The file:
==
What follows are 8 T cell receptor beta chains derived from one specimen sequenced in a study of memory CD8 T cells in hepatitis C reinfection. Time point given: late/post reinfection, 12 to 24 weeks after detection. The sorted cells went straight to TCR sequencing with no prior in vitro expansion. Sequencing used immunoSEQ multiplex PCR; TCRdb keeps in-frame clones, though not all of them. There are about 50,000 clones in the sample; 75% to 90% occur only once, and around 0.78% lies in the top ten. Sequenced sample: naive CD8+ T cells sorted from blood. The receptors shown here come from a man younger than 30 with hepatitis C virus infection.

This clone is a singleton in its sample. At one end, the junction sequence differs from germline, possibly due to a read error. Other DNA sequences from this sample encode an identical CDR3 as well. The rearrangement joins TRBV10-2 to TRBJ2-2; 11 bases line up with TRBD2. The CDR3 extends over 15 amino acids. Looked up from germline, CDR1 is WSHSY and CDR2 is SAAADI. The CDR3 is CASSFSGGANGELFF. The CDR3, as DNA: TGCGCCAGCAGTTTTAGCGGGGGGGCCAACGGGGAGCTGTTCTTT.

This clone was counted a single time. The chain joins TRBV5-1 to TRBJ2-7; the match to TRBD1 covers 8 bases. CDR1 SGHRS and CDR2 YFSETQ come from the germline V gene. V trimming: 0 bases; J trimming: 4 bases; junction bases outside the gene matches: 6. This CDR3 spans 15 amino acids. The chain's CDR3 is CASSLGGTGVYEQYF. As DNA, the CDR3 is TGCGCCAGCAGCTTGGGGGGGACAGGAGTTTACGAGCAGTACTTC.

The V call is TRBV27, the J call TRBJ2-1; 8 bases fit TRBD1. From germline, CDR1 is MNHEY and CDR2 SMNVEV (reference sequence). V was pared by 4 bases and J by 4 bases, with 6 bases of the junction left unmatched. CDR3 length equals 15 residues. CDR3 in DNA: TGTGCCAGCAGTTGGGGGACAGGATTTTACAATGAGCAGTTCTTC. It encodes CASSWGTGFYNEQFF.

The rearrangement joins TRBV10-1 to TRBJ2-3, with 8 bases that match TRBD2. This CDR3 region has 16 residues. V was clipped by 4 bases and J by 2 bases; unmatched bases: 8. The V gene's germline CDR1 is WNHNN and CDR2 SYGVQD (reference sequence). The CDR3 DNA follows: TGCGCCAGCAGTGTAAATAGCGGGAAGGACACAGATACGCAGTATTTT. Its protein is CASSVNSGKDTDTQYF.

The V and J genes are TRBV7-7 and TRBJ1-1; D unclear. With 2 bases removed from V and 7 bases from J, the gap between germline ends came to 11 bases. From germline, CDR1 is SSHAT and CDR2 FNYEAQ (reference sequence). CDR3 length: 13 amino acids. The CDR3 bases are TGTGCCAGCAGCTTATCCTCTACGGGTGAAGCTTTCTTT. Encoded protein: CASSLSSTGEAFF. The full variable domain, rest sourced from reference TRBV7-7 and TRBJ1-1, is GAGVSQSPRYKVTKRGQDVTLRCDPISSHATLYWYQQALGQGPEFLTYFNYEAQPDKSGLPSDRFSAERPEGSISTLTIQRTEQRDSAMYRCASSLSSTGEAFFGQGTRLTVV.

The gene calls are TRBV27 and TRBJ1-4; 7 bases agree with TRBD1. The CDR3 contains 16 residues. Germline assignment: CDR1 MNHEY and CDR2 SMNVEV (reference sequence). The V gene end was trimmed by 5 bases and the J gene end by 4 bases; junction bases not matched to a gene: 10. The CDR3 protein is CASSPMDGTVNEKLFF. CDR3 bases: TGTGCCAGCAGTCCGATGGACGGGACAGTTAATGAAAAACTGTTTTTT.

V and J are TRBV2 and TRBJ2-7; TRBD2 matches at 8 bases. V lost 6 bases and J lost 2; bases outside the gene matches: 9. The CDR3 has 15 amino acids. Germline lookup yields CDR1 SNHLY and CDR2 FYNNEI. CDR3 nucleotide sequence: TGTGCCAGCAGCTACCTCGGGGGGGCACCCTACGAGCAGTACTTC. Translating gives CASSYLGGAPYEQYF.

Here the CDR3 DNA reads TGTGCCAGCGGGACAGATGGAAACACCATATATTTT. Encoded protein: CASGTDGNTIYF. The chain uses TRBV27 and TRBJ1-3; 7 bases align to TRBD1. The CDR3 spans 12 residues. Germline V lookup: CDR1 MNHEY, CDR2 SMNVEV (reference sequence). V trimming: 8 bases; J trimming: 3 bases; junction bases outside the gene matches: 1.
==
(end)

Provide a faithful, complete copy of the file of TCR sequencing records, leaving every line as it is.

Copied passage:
What follows are 8 T cell receptor beta chains derived from one specimen sequenced in a study of memory CD8 T cells in hepatitis C reinfection. Time point given: late/post reinfection, 12 to 24 weeks after detection. The sorted cells went straight to TCR sequencing with no prior in vitro expansion. Sequencing used immunoSEQ multiplex PCR; TCRdb keeps in-frame clones, though not all of them. There are about 50,000 clones in the sample; 75% to 90% occur only once, and around 0.78% lies in the top ten. Sequenced sample: naive CD8+ T cells sorted from blood. The receptors shown here come from a man younger than 30 with hepatitis C virus infection.

This clone is a singleton in its sample. At one end, the junction sequence differs from germline, possibly due to a read error. Other DNA sequences from this sample encode an identical CDR3 as well. The rearrangement joins TRBV10-2 to TRBJ2-2; 11 bases line up with TRBD2. The CDR3 extends over 15 amino acids. Looked up from germline, CDR1 is WSHSY and CDR2 is SAAADI. The CDR3 is CASSFSGGANGELFF. The CDR3, as DNA: TGCGCCAGCAGTTTTAGCGGGGGGGCCAACGGGGAGCTGTTCTTT.

This clone was counted a single time. The chain joins TRBV5-1 to TRBJ2-7; the match to TRBD1 covers 8 bases. CDR1 SGHRS and CDR2 YFSETQ come from the germline V gene. V trimming: 0 bases; J trimming: 4 bases; junction bases outside the gene matches: 6. This CDR3 spans 15 amino acids. The chain's CDR3 is CASSLGGTGVYEQYF. As DNA, the CDR3 is TGCGCCAGCAGCTTGGGGGGGACAGGAGTTTACGAGCAGTACTTC.

The V call is TRBV27, the J call TRBJ2-1; 8 bases fit TRBD1. From germline, CDR1 is MNHEY and CDR2 SMNVEV (reference sequence). V was pared by 4 bases and J by 4 bases, with 6 bases of the junction left unmatched. CDR3 length equals 15 residues. CDR3 in DNA: TGTGCCAGCAGTTGGGGGACAGGATTTTACAATGAGCAGTTCTTC. It encodes CASSWGTGFYNEQFF.

The rearrangement joins TRBV10-1 to TRBJ2-3, with 8 bases that match TRBD2. This CDR3 region has 16 residues. V was clipped by 4 bases and J by 2 bases; unmatched bases: 8. The V gene's germline CDR1 is WNHNN and CDR2 SYGVQD (reference sequence). The CDR3 DNA follows: TGCGCCAGCAGTGTAAATAGCGGGAAGGACACAGATACGCAGTATTTT. Its protein is CASSVNSGKDTDTQYF.

The V and J genes are TRBV7-7 and TRBJ1-1; D unclear. With 2 bases removed from V and 7 bases from J, the gap between germline ends came to 11 bases. From germline, CDR1 is SSHAT and CDR2 FNYEAQ (reference sequence). CDR3 length: 13 amino acids. The CDR3 bases are TGTGCCAGCAGCTTATCCTCTACGGGTGAAGCTTTCTTT. Encoded protein: CASSLSSTGEAFF. The full variable domain, rest sourced from reference TRBV7-7 and TRBJ1-1, is GAGVSQSPRYKVTKRGQDVTLRCDPISSHATLYWYQQALGQGPEFLTYFNYEAQPDKSGLPSDRFSAERPEGSISTLTIQRTEQRDSAMYRCASSLSSTGEAFFGQGTRLTVV.

The gene calls are TRBV27 and TRBJ1-4; 7 bases agree with TRBD1. The CDR3 contains 16 residues. Germline assignment: CDR1 MNHEY and CDR2 SMNVEV (reference sequence). The V gene end was trimmed by 5 bases and the J gene end by 4 bases; junction bases not matched to a gene: 10. The CDR3 protein is CASSPMDGTVNEKLFF. CDR3 bases: TGTGCCAGCAGTCCGATGGACGGGACAGTTAATGAAAAACTGTTTTTT.

V and J are TRBV2 and TRBJ2-7; TRBD2 matches at 8 bases. V lost 6 bases and J lost 2; bases outside the gene matches: 9. The CDR3 has 15 amino acids. Germline lookup yields CDR1 SNHLY and CDR2 FYNNEI. CDR3 nucleotide sequence: TGTGCCAGCAGCTACCTCGGGGGGGCACCCTACGAGCAGTACTTC. Translating gives CASSYLGGAPYEQYF.

Here the CDR3 DNA reads TGTGCCAGCGGGACAGATGGAAACACCATATATTTT. Encoded protein: CASGTDGNTIYF. The chain uses TRBV27 and TRBJ1-3; 7 bases align to TRBD1. The CDR3 spans 12 residues. Germline V lookup: CDR1 MNHEY, CDR2 SMNVEV (reference sequence). V trimming: 8 bases; J trimming: 3 bases; junction bases outside the gene matches: 1.